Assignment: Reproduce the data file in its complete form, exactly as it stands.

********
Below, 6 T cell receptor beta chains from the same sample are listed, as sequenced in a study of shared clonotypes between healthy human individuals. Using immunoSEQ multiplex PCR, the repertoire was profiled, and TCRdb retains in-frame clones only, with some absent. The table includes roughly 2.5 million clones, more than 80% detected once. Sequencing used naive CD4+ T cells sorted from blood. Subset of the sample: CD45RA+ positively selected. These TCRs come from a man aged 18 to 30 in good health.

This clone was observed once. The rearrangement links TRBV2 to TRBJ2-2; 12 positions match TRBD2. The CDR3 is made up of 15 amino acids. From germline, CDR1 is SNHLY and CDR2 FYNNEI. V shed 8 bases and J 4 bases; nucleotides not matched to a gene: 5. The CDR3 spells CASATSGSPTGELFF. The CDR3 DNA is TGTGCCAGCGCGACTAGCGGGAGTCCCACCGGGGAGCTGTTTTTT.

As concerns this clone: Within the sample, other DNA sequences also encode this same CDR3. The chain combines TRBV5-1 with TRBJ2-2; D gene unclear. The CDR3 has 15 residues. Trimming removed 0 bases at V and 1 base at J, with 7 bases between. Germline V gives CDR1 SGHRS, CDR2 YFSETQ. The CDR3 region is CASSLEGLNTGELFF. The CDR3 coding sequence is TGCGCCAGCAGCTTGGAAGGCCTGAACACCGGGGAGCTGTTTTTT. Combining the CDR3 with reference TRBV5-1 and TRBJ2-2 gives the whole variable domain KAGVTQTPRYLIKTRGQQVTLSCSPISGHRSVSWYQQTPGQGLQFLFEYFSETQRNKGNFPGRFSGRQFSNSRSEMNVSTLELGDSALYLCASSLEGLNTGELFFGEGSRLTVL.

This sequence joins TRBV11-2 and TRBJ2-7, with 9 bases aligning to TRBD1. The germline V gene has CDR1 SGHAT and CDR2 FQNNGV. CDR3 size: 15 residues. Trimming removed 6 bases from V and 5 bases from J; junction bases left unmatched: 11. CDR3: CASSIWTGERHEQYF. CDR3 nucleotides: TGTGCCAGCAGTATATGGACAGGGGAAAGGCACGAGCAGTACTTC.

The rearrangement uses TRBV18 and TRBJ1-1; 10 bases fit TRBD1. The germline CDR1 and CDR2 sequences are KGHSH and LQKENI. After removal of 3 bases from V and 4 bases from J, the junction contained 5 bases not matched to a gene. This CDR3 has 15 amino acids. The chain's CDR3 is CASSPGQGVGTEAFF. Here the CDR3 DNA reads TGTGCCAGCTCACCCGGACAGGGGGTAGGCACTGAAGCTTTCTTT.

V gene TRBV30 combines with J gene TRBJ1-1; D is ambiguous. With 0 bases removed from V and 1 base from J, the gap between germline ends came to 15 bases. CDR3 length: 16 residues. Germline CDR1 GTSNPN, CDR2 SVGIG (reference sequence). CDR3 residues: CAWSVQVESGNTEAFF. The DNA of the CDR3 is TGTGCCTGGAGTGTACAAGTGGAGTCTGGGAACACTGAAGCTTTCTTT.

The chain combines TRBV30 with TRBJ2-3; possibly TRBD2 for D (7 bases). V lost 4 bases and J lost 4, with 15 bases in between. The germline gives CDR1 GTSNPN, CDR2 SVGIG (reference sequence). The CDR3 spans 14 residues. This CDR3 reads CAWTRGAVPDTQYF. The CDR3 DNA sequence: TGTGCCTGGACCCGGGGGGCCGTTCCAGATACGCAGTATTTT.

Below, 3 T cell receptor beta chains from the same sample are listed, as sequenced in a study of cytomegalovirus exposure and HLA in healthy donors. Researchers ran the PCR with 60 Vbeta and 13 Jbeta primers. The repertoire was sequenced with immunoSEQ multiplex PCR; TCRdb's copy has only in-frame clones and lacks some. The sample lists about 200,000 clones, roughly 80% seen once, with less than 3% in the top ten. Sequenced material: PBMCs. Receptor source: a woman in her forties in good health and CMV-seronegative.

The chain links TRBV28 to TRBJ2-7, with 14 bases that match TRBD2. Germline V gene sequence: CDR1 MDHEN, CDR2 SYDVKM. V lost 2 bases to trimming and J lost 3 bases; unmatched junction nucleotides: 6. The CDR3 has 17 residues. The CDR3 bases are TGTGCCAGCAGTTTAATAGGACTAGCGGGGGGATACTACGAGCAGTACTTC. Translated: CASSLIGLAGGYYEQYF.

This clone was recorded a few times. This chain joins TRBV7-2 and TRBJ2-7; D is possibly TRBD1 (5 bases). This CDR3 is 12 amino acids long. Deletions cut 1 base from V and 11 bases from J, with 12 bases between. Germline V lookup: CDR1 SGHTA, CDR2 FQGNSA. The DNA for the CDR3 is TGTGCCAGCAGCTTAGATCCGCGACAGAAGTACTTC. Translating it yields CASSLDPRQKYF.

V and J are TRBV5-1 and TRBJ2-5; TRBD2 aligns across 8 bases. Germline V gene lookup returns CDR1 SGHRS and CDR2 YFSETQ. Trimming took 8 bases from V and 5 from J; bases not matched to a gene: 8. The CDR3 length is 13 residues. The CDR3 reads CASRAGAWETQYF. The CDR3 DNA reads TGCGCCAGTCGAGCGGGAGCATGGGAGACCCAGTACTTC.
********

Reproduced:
Below, 6 T cell receptor beta chains from the same sample are listed, as sequenced in a study of shared clonotypes between healthy human individuals. Using immunoSEQ multiplex PCR, the repertoire was profiled, and TCRdb retains in-frame clones only, with some absent. The table includes roughly 2.5 million clones, more than 80% detected once. Sequencing used naive CD4+ T cells sorted from blood. Subset of the sample: CD45RA+ positively selected. These TCRs come from a man aged 18 to 30 in good health.

This clone was observed once. The rearrangement links TRBV2 to TRBJ2-2; 12 positions match TRBD2. The CDR3 is made up of 15 amino acids. From germline, CDR1 is SNHLY and CDR2 FYNNEI. V shed 8 bases and J 4 bases; nucleotides not matched to a gene: 5. The CDR3 spells CASATSGSPTGELFF. The CDR3 DNA is TGTGCCAGCGCGACTAGCGGGAGTCCCACCGGGGAGCTGTTTTTT.

As concerns this clone: Within the sample, other DNA sequences also encode this same CDR3. The chain combines TRBV5-1 with TRBJ2-2; D gene unclear. The CDR3 has 15 residues. Trimming removed 0 bases at V and 1 base at J, with 7 bases between. Germline V gives CDR1 SGHRS, CDR2 YFSETQ. The CDR3 region is CASSLEGLNTGELFF. The CDR3 coding sequence is TGCGCCAGCAGCTTGGAAGGCCTGAACACCGGGGAGCTGTTTTTT. Combining the CDR3 with reference TRBV5-1 and TRBJ2-2 gives the whole variable domain KAGVTQTPRYLIKTRGQQVTLSCSPISGHRSVSWYQQTPGQGLQFLFEYFSETQRNKGNFPGRFSGRQFSNSRSEMNVSTLELGDSALYLCASSLEGLNTGELFFGEGSRLTVL.

This sequence joins TRBV11-2 and TRBJ2-7, with 9 bases aligning to TRBD1. The germline V gene has CDR1 SGHAT and CDR2 FQNNGV. CDR3 size: 15 residues. Trimming removed 6 bases from V and 5 bases from J; junction bases left unmatched: 11. CDR3: CASSIWTGERHEQYF. CDR3 nucleotides: TGTGCCAGCAGTATATGGACAGGGGAAAGGCACGAGCAGTACTTC.

The rearrangement uses TRBV18 and TRBJ1-1; 10 bases fit TRBD1. The germline CDR1 and CDR2 sequences are KGHSH and LQKENI. After removal of 3 bases from V and 4 bases from J, the junction contained 5 bases not matched to a gene. This CDR3 has 15 amino acids. The chain's CDR3 is CASSPGQGVGTEAFF. Here the CDR3 DNA reads TGTGCCAGCTCACCCGGACAGGGGGTAGGCACTGAAGCTTTCTTT.

V gene TRBV30 combines with J gene TRBJ1-1; D is ambiguous. With 0 bases removed from V and 1 base from J, the gap between germline ends came to 15 bases. CDR3 length: 16 residues. Germline CDR1 GTSNPN, CDR2 SVGIG (reference sequence). CDR3 residues: CAWSVQVESGNTEAFF. The DNA of the CDR3 is TGTGCCTGGAGTGTACAAGTGGAGTCTGGGAACACTGAAGCTTTCTTT.

The chain combines TRBV30 with TRBJ2-3; possibly TRBD2 for D (7 bases). V lost 4 bases and J lost 4, with 15 bases in between. The germline gives CDR1 GTSNPN, CDR2 SVGIG (reference sequence). The CDR3 spans 14 residues. This CDR3 reads CAWTRGAVPDTQYF. The CDR3 DNA sequence: TGTGCCTGGACCCGGGGGGCCGTTCCAGATACGCAGTATTTT.

Below, 3 T cell receptor beta chains from the same sample are listed, as sequenced in a study of cytomegalovirus exposure and HLA in healthy donors. Researchers ran the PCR with 60 Vbeta and 13 Jbeta primers. The repertoire was sequenced with immunoSEQ multiplex PCR; TCRdb's copy has only in-frame clones and lacks some. The sample lists about 200,000 clones, roughly 80% seen once, with less than 3% in the top ten. Sequenced material: PBMCs. Receptor source: a woman in her forties in good health and CMV-seronegative.

The chain links TRBV28 to TRBJ2-7, with 14 bases that match TRBD2. Germline V gene sequence: CDR1 MDHEN, CDR2 SYDVKM. V lost 2 bases to trimming and J lost 3 bases; unmatched junction nucleotides: 6. The CDR3 has 17 residues. The CDR3 bases are TGTGCCAGCAGTTTAATAGGACTAGCGGGGGGATACTACGAGCAGTACTTC. Translated: CASSLIGLAGGYYEQYF.

This clone was recorded a few times. This chain joins TRBV7-2 and TRBJ2-7; D is possibly TRBD1 (5 bases). This CDR3 is 12 amino acids long. Deletions cut 1 base from V and 11 bases from J, with 12 bases between. Germline V lookup: CDR1 SGHTA, CDR2 FQGNSA. The DNA for the CDR3 is TGTGCCAGCAGCTTAGATCCGCGACAGAAGTACTTC. Translating it yields CASSLDPRQKYF.

V and J are TRBV5-1 and TRBJ2-5; TRBD2 aligns across 8 bases. Germline V gene lookup returns CDR1 SGHRS and CDR2 YFSETQ. Trimming took 8 bases from V and 5 from J; bases not matched to a gene: 8. The CDR3 length is 13 residues. The CDR3 reads CASRAGAWETQYF. The CDR3 DNA reads TGCGCCAGTCGAGCGGGAGCATGGGAGACCCAGTACTTC.